A Guide to Business Water Deregulation
Table of Contents
- – Before Deregulation
- – Results from Scotland
- FULL MARKET COMPETITION
- WATER PRICES AND TARIFFS
- – Small Business Prices
- – Medium-size Businesses
- BENEFITS OF SWITCHING SUPPLIERS
- – Lower Prices
- – Consolidated Bills
- THE ENERGY MARKETS EXPERIENCE
- – The Wholesale Market
- RECENT NEWS
- BUSINESS WATER QUOTE FORM
From 1st April 2017, the retail water market in England (excluding Wales and Northern Ireland) is to be deregulated for non-residential customers.
The Water Act 2014 received Royal Assent on 14 May 2014 signifying the start of open competition in the commercial water and sewerage market.
From next year, all 1.2 million UK businesses using this utility can buy their supply from any regulated provider.
Currently, no business using under 5,000 cubic meters of water per year (50,000 m3 in Wales) or households can choose their water supplier.
Results from Scotland
The Scottish water market deregulated in April 2008 for business users removing the controls of imposing a nationalised entity. Initially, only the company Business Stream (BStr) operated in the market, but now there are 22 competitors.
The incumbent operator provides some impressive statistics on how much money businesses have saved. They’ve estimated Scottish companies have saved over £133 million with £73m from discounts and £54m in efficiencies.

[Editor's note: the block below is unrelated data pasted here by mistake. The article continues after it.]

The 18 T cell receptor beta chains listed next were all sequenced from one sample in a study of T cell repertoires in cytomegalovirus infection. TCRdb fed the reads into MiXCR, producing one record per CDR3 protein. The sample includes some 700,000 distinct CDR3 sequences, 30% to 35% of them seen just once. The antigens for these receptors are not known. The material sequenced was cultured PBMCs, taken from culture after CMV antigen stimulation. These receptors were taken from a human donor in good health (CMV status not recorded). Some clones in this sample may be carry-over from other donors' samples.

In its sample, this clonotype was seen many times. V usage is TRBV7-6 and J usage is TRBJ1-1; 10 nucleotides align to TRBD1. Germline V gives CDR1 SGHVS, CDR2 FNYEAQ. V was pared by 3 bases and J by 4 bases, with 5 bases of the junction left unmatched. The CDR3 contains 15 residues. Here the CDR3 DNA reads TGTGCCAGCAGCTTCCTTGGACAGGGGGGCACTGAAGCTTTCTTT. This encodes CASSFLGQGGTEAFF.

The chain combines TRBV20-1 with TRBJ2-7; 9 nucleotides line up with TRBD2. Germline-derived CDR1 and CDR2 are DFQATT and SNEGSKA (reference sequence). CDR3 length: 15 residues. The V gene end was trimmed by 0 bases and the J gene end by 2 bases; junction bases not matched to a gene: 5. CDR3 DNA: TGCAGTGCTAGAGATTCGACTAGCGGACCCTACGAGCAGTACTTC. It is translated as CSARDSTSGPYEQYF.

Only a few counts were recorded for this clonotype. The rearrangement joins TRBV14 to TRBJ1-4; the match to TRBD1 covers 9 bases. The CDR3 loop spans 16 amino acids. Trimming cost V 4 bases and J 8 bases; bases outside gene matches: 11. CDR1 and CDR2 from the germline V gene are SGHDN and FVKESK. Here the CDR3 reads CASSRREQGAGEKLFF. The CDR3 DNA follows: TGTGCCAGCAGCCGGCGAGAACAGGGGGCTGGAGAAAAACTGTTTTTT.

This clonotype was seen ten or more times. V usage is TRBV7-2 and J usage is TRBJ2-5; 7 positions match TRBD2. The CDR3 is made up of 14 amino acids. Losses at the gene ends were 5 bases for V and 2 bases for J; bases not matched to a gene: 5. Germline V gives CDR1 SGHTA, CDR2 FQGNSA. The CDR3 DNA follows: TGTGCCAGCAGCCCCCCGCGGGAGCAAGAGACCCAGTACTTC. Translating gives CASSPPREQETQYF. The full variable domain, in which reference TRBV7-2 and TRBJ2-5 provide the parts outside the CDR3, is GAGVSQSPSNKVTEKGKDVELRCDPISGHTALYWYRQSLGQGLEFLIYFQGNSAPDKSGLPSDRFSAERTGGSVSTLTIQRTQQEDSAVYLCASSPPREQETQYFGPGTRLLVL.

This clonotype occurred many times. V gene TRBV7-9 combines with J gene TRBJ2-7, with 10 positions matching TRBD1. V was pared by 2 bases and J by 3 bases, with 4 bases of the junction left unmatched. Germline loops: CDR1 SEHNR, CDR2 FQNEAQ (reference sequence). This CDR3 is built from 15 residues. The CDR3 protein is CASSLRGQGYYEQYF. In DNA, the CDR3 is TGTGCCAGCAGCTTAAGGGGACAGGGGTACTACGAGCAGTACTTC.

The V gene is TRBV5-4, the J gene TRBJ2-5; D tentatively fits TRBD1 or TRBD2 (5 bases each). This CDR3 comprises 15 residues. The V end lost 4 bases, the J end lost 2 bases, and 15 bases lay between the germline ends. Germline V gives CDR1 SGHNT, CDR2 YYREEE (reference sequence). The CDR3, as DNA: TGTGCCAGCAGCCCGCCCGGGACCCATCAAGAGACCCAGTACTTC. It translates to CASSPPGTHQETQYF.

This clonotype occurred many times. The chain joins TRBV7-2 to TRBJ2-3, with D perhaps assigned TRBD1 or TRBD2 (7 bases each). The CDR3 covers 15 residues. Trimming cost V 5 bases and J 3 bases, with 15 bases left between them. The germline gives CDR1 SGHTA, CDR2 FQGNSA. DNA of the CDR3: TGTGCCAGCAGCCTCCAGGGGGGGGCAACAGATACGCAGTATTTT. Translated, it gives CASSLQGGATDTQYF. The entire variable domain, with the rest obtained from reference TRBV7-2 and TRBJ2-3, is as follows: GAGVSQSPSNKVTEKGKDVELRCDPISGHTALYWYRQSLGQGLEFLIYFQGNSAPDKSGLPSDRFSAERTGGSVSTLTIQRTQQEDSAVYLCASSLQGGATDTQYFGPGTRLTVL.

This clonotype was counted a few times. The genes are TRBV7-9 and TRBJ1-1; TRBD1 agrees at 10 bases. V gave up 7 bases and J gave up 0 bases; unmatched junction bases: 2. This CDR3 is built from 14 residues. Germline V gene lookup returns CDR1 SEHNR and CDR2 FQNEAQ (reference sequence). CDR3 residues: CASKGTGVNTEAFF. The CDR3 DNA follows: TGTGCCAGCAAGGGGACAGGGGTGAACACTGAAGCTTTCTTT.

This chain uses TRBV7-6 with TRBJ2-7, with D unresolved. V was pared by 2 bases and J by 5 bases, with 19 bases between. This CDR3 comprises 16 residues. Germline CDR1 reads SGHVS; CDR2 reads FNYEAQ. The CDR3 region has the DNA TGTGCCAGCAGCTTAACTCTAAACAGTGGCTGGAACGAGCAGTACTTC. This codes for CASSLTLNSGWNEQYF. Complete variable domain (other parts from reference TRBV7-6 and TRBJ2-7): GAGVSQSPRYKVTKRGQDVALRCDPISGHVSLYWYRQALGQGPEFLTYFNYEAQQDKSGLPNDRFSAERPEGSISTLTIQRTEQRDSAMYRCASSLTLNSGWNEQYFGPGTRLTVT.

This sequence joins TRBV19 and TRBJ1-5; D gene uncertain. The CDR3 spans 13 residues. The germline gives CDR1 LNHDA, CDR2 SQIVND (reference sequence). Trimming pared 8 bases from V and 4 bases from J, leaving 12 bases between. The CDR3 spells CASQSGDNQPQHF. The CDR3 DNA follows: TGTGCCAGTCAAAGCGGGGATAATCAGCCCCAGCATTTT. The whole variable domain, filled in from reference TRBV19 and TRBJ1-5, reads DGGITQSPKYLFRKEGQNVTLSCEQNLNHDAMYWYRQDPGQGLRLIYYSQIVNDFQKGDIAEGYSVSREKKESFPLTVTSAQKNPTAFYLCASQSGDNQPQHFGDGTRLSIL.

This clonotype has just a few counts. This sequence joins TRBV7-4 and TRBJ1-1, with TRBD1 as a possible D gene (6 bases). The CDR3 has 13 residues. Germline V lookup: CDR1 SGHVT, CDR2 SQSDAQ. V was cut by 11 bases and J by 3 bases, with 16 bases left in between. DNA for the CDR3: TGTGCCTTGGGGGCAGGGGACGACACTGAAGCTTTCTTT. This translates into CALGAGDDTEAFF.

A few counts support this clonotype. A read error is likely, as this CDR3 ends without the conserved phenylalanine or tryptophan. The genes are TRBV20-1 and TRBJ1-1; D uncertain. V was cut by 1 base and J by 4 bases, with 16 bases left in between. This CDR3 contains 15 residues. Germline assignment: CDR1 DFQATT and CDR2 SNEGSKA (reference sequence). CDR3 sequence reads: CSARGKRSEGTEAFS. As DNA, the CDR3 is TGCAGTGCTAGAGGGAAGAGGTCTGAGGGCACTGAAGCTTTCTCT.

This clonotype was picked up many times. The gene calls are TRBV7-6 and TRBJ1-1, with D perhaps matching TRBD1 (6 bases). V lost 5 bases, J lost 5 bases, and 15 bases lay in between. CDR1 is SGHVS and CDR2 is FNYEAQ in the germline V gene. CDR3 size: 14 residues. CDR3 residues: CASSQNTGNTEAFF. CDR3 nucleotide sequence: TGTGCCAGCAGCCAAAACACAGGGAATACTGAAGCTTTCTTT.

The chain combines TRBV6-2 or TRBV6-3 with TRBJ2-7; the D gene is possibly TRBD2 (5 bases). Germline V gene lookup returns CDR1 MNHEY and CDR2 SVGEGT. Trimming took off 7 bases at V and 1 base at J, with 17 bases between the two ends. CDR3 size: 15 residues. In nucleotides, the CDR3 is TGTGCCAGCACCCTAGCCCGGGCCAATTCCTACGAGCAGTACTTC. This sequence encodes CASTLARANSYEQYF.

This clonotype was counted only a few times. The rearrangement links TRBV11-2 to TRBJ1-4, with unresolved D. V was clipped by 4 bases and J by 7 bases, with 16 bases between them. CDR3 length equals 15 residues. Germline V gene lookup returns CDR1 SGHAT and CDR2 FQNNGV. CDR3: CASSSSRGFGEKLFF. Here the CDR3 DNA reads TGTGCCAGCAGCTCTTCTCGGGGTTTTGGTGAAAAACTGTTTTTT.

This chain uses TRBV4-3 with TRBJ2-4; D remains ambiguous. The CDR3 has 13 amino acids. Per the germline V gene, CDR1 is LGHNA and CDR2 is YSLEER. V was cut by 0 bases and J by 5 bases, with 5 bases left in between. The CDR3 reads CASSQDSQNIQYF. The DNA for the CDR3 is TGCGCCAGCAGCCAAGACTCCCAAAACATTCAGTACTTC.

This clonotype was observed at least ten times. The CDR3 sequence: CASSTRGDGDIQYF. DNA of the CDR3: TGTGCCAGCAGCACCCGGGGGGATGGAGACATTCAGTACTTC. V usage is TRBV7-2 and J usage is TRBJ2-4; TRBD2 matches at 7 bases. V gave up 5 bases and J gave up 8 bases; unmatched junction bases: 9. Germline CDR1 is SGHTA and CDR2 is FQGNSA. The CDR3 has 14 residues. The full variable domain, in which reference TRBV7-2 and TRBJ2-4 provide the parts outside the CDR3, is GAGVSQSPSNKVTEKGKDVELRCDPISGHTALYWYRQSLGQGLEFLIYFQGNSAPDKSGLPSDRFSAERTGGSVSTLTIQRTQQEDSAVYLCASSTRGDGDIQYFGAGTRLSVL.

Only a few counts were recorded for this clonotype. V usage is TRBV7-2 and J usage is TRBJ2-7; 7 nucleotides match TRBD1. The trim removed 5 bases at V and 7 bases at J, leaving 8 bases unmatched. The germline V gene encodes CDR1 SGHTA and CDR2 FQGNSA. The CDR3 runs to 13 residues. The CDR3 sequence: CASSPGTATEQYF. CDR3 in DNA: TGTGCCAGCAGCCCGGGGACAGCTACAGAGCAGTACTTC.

Data from the company Open Water report that 50% of business customers in Scotland have renegotiated terms with their current supplier with just 5% that switched providers.
The Scottish market has recently seen some real competitive battles leading to far lower costs. Castle Water offer RFU members a 22% discount over standard BStr tariffs. Anglian Water won the contract to supply 100 public sector organisations in Scotland by beating the current BStr rates by £40 million.
Full Market Competition
The deregulation change is only for commercial customers using water supplies based in England. From 1st April 2017, a business can choose any of the 35 Ofwat regulated companies in the water and sewerage sector.
Currently, you’re supplied by the regional monopoly based on your premises location.
From 1st April 2017, you’re able to switch your supplier to the cheapest market prices in the same manner as with the deregulated gas and electricity markets.
Water Prices and Tariffs
We undertook extensive research into the top ten water companies’ published tariffs from their websites.
Our research shows that the current standard tariff from the most expensive provider to the cheapest supplier is different by 57%!
The calculations below show the exact charges a small or medium-sized business incurs each year. The average bills exclude additional charges such as surface water and highway drainage.